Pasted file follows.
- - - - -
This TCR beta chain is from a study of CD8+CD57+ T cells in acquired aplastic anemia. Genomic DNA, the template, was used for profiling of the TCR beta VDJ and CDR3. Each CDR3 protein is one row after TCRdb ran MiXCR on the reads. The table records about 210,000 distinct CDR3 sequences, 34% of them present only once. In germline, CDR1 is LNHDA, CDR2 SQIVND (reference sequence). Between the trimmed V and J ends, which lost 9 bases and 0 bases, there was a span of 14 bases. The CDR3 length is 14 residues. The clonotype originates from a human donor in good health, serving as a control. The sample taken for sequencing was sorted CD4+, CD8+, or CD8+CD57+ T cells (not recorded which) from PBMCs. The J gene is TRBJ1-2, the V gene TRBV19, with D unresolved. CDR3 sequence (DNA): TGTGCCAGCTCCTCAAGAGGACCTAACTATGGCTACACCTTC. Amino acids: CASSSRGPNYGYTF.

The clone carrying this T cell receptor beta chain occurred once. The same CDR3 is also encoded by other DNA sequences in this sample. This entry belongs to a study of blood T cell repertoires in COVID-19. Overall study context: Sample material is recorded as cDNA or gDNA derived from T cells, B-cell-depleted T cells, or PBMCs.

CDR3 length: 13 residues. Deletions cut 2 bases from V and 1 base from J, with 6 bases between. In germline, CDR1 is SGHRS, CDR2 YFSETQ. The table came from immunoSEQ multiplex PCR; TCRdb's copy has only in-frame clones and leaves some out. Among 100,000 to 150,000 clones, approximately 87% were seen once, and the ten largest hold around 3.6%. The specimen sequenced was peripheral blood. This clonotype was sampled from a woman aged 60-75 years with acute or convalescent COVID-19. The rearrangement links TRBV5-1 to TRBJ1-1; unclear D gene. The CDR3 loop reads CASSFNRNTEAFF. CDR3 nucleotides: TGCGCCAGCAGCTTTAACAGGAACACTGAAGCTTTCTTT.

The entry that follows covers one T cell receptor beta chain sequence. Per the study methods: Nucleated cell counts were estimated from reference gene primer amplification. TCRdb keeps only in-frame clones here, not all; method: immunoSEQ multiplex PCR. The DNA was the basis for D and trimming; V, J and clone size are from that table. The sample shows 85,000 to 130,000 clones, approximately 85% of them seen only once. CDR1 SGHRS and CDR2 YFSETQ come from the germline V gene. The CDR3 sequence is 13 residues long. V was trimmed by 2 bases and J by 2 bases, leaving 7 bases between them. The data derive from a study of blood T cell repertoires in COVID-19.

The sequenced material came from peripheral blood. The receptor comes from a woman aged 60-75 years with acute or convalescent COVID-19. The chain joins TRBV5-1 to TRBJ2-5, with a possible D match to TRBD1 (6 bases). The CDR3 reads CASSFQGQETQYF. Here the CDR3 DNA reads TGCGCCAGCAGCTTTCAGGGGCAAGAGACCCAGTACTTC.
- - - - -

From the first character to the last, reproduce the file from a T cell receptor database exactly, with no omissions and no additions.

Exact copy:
This TCR beta chain is from a study of CD8+CD57+ T cells in acquired aplastic anemia. Genomic DNA, the template, was used for profiling of the TCR beta VDJ and CDR3. Each CDR3 protein is one row after TCRdb ran MiXCR on the reads. The table records about 210,000 distinct CDR3 sequences, 34% of them present only once. In germline, CDR1 is LNHDA, CDR2 SQIVND (reference sequence). Between the trimmed V and J ends, which lost 9 bases and 0 bases, there was a span of 14 bases. The CDR3 length is 14 residues. The clonotype originates from a human donor in good health, serving as a control. The sample taken for sequencing was sorted CD4+, CD8+, or CD8+CD57+ T cells (not recorded which) from PBMCs. The J gene is TRBJ1-2, the V gene TRBV19, with D unresolved. CDR3 sequence (DNA): TGTGCCAGCTCCTCAAGAGGACCTAACTATGGCTACACCTTC. Amino acids: CASSSRGPNYGYTF.

The clone carrying this T cell receptor beta chain occurred once. The same CDR3 is also encoded by other DNA sequences in this sample. This entry belongs to a study of blood T cell repertoires in COVID-19. Overall study context: Sample material is recorded as cDNA or gDNA derived from T cells, B-cell-depleted T cells, or PBMCs.

CDR3 length: 13 residues. Deletions cut 2 bases from V and 1 base from J, with 6 bases between. In germline, CDR1 is SGHRS, CDR2 YFSETQ. The table came from immunoSEQ multiplex PCR; TCRdb's copy has only in-frame clones and leaves some out. Among 100,000 to 150,000 clones, approximately 87% were seen once, and the ten largest hold around 3.6%. The specimen sequenced was peripheral blood. This clonotype was sampled from a woman aged 60-75 years with acute or convalescent COVID-19. The rearrangement links TRBV5-1 to TRBJ1-1; unclear D gene. The CDR3 loop reads CASSFNRNTEAFF. CDR3 nucleotides: TGCGCCAGCAGCTTTAACAGGAACACTGAAGCTTTCTTT.

The entry that follows covers one T cell receptor beta chain sequence. Per the study methods: Nucleated cell counts were estimated from reference gene primer amplification. TCRdb keeps only in-frame clones here, not all; method: immunoSEQ multiplex PCR. The DNA was the basis for D and trimming; V, J and clone size are from that table. The sample shows 85,000 to 130,000 clones, approximately 85% of them seen only once. CDR1 SGHRS and CDR2 YFSETQ come from the germline V gene. The CDR3 sequence is 13 residues long. V was trimmed by 2 bases and J by 2 bases, leaving 7 bases between them. The data derive from a study of blood T cell repertoires in COVID-19.

The sequenced material came from peripheral blood. The receptor comes from a woman aged 60-75 years with acute or convalescent COVID-19. The chain joins TRBV5-1 to TRBJ2-5, with a possible D match to TRBD1 (6 bases). The CDR3 reads CASSFQGQETQYF. Here the CDR3 DNA reads TGCGCCAGCAGCTTTCAGGGGCAAGAGACCCAGTACTTC.